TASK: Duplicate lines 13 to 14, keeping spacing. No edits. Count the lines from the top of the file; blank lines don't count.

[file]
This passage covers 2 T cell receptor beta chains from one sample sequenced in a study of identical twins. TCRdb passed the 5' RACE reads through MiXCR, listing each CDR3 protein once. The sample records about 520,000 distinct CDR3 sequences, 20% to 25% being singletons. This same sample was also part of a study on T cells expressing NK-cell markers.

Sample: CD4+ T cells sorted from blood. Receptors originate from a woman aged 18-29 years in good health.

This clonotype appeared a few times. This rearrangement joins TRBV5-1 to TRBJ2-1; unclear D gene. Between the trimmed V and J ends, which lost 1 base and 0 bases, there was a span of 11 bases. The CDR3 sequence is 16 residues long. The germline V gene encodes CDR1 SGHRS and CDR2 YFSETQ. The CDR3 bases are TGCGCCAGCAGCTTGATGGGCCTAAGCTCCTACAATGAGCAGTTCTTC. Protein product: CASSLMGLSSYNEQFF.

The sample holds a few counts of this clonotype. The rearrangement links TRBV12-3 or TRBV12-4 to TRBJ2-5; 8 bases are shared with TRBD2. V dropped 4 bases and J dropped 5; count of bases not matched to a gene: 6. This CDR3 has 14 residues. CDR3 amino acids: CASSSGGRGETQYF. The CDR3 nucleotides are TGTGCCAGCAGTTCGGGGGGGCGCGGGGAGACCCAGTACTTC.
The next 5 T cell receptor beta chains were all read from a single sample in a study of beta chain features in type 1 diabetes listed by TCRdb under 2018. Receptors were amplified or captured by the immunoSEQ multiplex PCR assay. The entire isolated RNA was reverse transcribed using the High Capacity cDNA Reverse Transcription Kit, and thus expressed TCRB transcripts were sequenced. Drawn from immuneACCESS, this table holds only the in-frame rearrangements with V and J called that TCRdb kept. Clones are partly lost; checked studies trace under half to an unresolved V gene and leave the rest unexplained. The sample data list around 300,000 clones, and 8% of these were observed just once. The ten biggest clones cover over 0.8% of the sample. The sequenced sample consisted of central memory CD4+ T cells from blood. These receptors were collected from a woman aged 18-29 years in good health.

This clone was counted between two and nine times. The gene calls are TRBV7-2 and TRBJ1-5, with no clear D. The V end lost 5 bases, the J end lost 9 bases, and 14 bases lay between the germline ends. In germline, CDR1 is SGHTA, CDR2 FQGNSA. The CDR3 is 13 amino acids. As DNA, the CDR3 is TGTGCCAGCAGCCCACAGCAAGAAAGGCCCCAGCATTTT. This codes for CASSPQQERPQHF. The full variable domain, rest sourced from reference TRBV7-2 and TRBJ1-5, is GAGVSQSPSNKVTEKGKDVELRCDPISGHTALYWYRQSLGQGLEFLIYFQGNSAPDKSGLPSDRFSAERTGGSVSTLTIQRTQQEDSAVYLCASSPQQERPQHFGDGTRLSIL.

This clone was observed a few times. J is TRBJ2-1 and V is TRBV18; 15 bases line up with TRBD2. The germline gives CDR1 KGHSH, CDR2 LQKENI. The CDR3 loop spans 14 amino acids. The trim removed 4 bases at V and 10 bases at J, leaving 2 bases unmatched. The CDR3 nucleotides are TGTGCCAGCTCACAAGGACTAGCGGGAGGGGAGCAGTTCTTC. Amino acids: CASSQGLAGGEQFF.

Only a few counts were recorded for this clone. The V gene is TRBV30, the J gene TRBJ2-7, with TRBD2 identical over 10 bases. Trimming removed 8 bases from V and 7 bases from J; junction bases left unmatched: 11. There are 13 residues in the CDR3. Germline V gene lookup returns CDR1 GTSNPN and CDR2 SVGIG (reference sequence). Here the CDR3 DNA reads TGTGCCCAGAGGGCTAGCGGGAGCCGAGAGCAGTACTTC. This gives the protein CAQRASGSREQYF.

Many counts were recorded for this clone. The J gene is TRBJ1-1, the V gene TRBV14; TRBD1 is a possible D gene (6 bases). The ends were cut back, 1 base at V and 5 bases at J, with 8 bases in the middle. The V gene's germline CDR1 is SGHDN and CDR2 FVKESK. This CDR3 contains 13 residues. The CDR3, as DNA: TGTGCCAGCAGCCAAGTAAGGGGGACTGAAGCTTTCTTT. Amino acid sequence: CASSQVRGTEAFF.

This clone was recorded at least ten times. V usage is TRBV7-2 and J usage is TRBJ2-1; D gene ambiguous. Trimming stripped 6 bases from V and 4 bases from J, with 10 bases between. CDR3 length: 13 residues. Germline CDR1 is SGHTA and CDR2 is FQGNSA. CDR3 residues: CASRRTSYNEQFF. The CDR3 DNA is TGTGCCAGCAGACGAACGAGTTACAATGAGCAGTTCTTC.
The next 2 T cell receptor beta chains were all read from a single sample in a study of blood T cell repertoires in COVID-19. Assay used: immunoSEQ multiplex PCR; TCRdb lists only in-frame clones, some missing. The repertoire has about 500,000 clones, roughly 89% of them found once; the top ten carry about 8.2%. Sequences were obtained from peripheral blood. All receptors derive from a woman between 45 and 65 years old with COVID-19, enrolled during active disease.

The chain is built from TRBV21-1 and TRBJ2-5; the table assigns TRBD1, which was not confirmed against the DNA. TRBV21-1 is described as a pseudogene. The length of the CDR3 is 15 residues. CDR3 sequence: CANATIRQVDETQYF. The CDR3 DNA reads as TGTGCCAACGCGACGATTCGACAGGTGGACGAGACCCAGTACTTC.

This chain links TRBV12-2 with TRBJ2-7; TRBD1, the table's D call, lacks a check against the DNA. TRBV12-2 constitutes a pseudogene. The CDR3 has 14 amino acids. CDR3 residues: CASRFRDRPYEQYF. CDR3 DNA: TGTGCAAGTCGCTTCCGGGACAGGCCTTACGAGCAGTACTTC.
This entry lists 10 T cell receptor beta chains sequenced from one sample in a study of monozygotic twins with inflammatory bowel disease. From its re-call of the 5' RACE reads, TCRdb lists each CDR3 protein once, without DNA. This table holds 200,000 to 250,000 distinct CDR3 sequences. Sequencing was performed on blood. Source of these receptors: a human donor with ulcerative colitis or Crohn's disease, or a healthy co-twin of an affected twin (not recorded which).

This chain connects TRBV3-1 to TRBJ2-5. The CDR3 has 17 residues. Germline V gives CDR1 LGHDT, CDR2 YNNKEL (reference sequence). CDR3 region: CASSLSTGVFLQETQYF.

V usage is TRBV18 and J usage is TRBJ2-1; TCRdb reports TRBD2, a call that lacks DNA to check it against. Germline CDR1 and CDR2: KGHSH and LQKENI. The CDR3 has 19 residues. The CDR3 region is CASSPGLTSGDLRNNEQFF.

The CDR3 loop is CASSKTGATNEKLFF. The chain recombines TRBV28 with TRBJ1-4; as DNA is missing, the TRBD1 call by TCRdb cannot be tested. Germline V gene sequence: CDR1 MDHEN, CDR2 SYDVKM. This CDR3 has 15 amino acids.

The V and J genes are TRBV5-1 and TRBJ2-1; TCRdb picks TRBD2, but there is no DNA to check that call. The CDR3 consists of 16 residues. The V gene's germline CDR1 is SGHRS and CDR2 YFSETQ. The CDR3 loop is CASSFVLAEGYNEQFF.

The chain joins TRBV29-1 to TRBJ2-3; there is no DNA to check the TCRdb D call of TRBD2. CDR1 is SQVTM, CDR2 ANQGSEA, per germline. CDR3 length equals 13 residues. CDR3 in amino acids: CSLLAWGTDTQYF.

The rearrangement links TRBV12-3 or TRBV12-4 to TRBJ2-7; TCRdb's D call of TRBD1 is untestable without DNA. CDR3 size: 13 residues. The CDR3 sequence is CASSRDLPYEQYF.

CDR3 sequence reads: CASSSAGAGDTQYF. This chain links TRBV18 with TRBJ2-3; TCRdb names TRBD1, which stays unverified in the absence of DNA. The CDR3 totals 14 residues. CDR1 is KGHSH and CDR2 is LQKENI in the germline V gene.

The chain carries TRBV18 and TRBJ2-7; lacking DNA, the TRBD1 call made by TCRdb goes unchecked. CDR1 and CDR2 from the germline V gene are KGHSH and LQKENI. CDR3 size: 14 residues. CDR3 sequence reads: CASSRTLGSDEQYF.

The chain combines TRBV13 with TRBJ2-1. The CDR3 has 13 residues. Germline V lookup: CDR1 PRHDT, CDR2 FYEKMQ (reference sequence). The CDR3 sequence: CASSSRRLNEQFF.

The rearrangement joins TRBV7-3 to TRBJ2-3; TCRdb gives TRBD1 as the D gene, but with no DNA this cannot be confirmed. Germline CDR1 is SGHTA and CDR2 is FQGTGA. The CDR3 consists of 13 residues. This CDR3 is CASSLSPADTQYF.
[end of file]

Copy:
This chain links TRBV12-2 with TRBJ2-7; TRBD1, the table's D call, lacks a check against the DNA. TRBV12-2 constitutes a pseudogene. The CDR3 has 14 amino acids. CDR3 residues: CASRFRDRPYEQYF. CDR3 DNA: TGTGCAAGTCGCTTCCGGGACAGGCCTTACGAGCAGTACTTC.
This entry lists 10 T cell receptor beta chains sequenced from one sample in a study of monozygotic twins with inflammatory bowel disease. From its re-call of the 5' RACE reads, TCRdb lists each CDR3 protein once, without DNA. This table holds 200,000 to 250,000 distinct CDR3 sequences. Sequencing was performed on blood. Source of these receptors: a human donor with ulcerative colitis or Crohn's disease, or a healthy co-twin of an affected twin (not recorded which).